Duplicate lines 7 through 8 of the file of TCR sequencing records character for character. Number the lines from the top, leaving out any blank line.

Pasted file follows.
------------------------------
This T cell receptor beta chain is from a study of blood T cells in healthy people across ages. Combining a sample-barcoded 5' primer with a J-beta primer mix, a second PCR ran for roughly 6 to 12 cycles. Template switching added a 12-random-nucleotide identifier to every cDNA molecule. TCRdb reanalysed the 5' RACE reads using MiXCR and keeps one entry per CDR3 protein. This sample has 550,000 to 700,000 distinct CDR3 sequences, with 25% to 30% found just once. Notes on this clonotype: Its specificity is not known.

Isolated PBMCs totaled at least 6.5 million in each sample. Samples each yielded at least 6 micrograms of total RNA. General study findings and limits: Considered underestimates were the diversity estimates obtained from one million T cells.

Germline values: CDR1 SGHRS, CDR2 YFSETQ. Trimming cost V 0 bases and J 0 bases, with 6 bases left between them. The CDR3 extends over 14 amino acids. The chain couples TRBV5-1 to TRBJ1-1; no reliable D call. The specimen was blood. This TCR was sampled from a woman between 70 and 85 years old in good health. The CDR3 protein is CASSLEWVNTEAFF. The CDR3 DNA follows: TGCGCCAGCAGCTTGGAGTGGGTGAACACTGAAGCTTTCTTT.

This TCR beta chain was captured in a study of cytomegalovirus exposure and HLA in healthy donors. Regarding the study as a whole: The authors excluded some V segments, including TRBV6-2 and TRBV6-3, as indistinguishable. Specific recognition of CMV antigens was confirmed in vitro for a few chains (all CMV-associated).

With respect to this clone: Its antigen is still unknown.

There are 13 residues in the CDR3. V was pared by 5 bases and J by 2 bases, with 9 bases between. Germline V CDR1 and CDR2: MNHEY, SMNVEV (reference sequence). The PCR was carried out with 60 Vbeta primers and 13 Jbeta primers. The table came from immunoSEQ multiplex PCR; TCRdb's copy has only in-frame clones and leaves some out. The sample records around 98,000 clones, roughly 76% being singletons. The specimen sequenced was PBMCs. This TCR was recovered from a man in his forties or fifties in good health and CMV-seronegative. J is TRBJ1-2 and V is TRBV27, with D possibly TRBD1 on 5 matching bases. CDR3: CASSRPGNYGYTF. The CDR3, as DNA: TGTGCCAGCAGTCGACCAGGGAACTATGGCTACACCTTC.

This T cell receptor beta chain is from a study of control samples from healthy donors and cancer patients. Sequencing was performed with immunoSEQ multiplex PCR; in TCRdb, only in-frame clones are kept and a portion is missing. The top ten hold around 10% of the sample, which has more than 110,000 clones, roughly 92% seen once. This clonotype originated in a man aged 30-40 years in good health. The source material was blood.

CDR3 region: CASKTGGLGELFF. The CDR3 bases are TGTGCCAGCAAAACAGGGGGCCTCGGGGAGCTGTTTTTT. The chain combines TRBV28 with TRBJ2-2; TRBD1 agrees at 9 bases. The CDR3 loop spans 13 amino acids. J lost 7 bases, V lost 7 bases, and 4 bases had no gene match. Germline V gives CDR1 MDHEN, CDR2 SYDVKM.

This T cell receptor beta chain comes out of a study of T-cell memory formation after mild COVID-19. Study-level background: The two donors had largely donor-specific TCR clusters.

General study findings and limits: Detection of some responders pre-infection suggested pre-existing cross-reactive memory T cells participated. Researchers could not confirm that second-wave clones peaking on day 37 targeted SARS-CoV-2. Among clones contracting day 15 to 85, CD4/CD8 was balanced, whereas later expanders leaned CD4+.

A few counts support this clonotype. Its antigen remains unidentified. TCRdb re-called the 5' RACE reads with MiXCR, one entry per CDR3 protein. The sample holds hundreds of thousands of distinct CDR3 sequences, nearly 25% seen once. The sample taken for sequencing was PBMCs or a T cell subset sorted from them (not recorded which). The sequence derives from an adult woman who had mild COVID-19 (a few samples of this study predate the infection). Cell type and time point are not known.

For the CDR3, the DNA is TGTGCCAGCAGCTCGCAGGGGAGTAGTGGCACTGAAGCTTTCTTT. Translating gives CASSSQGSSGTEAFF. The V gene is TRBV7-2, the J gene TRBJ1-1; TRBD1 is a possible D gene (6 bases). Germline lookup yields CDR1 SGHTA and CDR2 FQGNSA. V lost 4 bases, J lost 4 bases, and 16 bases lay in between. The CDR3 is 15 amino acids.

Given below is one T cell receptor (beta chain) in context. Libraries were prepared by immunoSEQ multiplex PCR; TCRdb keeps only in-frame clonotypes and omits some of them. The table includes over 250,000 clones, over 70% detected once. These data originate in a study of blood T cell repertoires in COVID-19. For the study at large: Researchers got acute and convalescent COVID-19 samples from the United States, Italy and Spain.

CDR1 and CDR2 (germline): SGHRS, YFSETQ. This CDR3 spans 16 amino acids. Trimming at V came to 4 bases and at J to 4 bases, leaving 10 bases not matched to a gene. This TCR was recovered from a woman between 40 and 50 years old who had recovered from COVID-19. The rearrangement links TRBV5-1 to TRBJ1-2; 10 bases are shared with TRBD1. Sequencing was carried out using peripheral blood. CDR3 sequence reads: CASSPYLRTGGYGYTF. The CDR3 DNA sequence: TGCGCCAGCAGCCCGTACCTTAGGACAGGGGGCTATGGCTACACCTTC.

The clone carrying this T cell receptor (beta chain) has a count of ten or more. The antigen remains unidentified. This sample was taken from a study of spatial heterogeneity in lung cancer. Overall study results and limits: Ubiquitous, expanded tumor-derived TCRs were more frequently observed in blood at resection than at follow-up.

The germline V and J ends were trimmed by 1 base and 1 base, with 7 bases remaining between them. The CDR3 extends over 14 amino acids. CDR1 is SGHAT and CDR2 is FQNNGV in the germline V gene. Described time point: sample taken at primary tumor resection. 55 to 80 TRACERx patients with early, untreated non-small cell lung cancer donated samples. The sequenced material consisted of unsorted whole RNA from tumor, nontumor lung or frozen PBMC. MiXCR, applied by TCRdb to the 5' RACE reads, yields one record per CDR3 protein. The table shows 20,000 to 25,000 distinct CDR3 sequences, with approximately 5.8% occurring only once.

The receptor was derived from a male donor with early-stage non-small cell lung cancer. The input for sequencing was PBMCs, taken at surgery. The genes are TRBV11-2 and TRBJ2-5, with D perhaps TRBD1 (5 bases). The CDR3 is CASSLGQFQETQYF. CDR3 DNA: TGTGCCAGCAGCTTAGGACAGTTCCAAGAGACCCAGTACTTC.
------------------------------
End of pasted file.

This T cell receptor beta chain is from a study of control samples from healthy donors and cancer patients. Sequencing was performed with immunoSEQ multiplex PCR; in TCRdb, only in-frame clones are kept and a portion is missing. The top ten hold around 10% of the sample, which has more than 110,000 clones, roughly 92% seen once. This clonotype originated in a man aged 30-40 years in good health. The source material was blood.

CDR3 region: CASKTGGLGELFF. The CDR3 bases are TGTGCCAGCAAAACAGGGGGCCTCGGGGAGCTGTTTTTT. The chain combines TRBV28 with TRBJ2-2; TRBD1 agrees at 9 bases. The CDR3 loop spans 13 amino acids. J lost 7 bases, V lost 7 bases, and 4 bases had no gene match. Germline V gives CDR1 MDHEN, CDR2 SYDVKM.